Rumors of a student organization fee increase have been swirling through the chambers of MSU’s student senate since the end of last semester. An email that the Office of Activities and Engagement sent out last week to various student groups put out feelers, asking if the clubs would be supportive of increasing this fee in order to increase their own operating budgets.
Before ASMSU considers levying higher student fees on top of the almost $700 that full-time students already pay in various other fees each semester, senators ought to ensure they’re doing the most with what they already have. While the senate doesn’t directly control all of that money, they do have the potential for significant say in everything from an athletic fee — paid whether or not you play sports — to the SUB fee — a building for which students pay nearly half the operating costs.
All told, student government will manage roughly $1.8 million for the 2013 fiscal year, with the ability to directly allocate about $1.06 million of that through the activity fee, which will cost each of us $79.38 next year. (The rest of the $1.8 million total is generally already line-itemed out by other specific fees).
Another important factor in deciding whether or not to raise fees is the 5 percent tuition increase this year, followed by another 5 percent next year. In 2011, a tea party-dominated Montana Legislature refused to fund higher education adequately, forcing the Board of Regents to increase tuition by 5 percent each year for the next biennium. With students already burdened by tuition increases, the senate needs to seriously weigh the benefits of additional fees.
Instead of raising fees at a time when the cost of education has been rapidly increasing, senators should seek alternate methods to fund student organizations. While many of the fees are small on their own, adding together mountains of them is what saddles students with $1,400 in fees each year.
Perhaps one of the most interesting aspects of this debate is ASMSU’s current use of student fee monies derived from the Activity Fee. Broadly, we can break their budget into four categories: 1) classified committees, 2) student-run committees, 3) dollar committees and 4) “other.”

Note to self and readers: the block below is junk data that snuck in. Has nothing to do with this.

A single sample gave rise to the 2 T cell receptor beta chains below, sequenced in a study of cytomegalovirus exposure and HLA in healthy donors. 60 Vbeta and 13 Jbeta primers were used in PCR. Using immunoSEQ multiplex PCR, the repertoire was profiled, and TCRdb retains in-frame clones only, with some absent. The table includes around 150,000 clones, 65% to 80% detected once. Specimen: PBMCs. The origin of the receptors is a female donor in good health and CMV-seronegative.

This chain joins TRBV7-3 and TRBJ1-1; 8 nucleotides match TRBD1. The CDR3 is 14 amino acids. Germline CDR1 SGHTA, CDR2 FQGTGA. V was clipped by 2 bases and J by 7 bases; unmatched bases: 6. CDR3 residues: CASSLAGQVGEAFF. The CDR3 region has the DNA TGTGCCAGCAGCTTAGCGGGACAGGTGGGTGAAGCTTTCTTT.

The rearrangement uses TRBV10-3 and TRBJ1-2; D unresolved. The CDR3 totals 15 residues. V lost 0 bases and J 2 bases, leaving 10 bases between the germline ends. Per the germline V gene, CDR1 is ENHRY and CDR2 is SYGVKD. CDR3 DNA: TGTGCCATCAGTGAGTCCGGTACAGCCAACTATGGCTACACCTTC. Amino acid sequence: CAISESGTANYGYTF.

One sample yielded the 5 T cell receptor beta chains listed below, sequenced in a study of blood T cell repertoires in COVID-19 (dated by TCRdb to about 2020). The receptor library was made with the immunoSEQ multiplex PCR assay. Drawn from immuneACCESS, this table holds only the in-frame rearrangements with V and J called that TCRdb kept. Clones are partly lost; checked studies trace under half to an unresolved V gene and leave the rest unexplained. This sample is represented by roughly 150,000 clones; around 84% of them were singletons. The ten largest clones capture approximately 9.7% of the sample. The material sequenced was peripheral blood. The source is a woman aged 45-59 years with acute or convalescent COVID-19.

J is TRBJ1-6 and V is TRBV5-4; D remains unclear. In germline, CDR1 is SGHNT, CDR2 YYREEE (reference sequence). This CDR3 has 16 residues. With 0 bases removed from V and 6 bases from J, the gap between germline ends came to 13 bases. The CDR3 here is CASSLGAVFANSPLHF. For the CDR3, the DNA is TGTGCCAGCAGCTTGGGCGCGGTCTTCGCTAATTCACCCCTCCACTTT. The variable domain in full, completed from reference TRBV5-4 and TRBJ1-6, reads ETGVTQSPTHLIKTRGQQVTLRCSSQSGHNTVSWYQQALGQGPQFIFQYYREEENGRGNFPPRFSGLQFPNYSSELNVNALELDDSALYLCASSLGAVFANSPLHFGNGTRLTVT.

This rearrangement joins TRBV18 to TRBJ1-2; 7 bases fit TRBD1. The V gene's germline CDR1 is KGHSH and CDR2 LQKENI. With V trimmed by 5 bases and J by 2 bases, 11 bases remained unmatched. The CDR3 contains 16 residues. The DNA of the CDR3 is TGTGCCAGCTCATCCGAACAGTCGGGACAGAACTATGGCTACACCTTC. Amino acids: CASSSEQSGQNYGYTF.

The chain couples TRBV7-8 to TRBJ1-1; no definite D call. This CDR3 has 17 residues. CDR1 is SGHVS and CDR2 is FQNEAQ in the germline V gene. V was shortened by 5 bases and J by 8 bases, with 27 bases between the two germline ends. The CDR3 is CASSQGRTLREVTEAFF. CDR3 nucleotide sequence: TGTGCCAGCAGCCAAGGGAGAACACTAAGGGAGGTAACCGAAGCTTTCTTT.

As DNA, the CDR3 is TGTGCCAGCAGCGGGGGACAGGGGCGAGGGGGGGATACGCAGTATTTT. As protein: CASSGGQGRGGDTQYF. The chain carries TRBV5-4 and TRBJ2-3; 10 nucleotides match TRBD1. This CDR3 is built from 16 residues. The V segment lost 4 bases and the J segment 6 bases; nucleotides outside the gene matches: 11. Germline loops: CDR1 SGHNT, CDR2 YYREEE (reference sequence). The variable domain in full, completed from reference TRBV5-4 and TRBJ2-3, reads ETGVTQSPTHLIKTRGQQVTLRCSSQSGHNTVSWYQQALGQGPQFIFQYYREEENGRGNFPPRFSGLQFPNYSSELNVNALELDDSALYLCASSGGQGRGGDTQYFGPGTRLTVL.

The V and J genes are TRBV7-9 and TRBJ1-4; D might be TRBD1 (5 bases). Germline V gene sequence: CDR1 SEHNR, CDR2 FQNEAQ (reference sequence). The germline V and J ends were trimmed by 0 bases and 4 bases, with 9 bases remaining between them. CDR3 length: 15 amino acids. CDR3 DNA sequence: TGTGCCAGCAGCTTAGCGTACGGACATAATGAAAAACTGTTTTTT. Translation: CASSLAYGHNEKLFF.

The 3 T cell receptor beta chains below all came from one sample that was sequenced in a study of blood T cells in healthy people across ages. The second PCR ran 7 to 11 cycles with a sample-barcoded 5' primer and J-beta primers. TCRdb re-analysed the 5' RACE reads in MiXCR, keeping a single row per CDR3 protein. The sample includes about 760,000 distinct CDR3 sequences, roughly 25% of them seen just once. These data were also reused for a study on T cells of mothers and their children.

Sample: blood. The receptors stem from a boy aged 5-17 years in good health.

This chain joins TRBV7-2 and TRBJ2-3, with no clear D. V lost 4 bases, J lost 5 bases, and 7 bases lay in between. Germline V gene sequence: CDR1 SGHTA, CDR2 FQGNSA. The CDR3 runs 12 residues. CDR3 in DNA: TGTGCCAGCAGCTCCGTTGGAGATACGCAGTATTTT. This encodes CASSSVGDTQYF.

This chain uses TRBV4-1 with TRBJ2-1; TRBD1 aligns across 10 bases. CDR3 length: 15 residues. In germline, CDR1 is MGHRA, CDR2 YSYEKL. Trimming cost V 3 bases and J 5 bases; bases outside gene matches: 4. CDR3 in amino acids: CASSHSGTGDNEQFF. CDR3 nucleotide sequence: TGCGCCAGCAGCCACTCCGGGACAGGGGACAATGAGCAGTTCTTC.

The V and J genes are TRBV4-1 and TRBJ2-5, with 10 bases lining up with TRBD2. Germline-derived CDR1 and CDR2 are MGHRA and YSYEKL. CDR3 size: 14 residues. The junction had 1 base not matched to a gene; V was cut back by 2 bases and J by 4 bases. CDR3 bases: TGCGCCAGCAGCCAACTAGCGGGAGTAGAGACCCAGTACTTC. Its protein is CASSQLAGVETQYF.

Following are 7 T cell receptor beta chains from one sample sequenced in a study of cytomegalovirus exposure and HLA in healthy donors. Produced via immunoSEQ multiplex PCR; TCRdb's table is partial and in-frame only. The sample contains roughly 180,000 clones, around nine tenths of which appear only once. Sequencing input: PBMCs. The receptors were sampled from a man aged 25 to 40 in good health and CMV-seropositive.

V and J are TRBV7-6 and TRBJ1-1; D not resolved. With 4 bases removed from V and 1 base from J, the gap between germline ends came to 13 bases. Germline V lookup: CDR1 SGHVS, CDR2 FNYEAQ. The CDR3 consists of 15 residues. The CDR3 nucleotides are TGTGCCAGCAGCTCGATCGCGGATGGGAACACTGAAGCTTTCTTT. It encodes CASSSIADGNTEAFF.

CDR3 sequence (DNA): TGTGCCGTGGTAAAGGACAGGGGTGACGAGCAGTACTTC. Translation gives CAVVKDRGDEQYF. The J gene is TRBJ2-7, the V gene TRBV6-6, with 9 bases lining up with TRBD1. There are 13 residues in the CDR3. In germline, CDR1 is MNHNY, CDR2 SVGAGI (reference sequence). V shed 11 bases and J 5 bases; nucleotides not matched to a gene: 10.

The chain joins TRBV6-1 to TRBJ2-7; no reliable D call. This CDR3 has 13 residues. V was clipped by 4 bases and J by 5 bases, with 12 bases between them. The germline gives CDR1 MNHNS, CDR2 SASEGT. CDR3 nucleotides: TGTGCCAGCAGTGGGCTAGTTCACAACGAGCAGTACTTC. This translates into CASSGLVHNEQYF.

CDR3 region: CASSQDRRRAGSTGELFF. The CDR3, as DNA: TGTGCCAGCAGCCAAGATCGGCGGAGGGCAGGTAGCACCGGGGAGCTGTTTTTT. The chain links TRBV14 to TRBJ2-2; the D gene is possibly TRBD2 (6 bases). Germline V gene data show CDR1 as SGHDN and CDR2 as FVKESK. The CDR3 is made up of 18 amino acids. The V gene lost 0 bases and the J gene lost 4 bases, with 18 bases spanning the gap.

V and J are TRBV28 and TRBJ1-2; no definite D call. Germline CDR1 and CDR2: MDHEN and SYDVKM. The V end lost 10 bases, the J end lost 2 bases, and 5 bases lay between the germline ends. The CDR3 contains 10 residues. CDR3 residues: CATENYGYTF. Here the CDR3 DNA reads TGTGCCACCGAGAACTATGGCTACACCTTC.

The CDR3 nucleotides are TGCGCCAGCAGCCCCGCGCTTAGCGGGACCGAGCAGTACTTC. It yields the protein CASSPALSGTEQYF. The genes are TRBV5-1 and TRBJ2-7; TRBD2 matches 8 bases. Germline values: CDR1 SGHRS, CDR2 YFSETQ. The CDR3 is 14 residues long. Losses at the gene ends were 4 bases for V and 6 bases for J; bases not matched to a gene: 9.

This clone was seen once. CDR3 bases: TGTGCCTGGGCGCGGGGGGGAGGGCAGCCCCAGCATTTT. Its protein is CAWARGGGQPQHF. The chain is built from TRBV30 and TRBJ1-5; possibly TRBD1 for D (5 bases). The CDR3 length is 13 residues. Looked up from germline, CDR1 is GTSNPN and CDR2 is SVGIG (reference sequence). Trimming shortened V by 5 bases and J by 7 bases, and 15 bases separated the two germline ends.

Let’s save the first example for last — it’s the most interesting. Student-run committees are exactly what they sound like: an ASMSU committee run by students. These committees include Arts and Exhibits, Campus Entertainment, the Procrastinator Theatre and more. Dollar committees technically fall under the senate’s authority, but operate autonomously, relying on a relatively steady fee assessed every semester. The Exponent, for example, just transitioned to a dollar committee this semester. The student organization fee, the item at the heart of the increase talks, currently functions as a dollar committee and cost students $6.20 in the 2012 fiscal year. Supplemental and discretionary funds make up the ambiguously named “other” designation.
Classified committees, unlike the others, are run by a professional employee who has been hired to perform that job. For examples, think of the Leadership Institute, the KGLT radio station or ASMSU’s Day Care Center. Hiring a professional might not seem like a big deal in the grand scheme of university finance — providing that continuity in the student turnover cycle of four (or five) years even makes a certain amount of sense.
Students, however, should still be rightly skeptical of the professional committees because they garner a staggering 70 percent of ASMSU’s budget. That’s nearly $740,000. Of that substantial wad of cash, over $400,000 is spent exclusively on the salaries of a few professional employees — excluding retirement, workers’ compensation and anything that’s not pure salary.
To be sure, most of these organizations bring in additional funds on top of what they receive from student government, so suggesting that all of the $400,000 in salaries comes from student fees is not necessarily accurate. Students can, however, raise a larger question by noting that committees run by professional employees receive roughly 70 percent of ASMSU’s entire budget. Is this an appropriate use of student fees? Where is the student leadership that the administration frequently touts if an entire organization is shepherded by a salaried, professional employee and not a student?
Good arguments can be made both for increasing student leadership through emphasizing student-run organizations and for the continuity that a professional employee provides. In the middle of both extremes lies a healthy middle ground, but I’d wager that the overwhelming majority of students don’t have a clue where their money goes. While much of that blame falls on unengaged students, some too must fall on the shoulders of a student senate that, while making real progress in recent years, often functions as an insulated microcosm of campus.
Where your student fees are going — and why they might be increased — is a question worth discussing. And it’s something the senate needs to weigh seriously before taking action.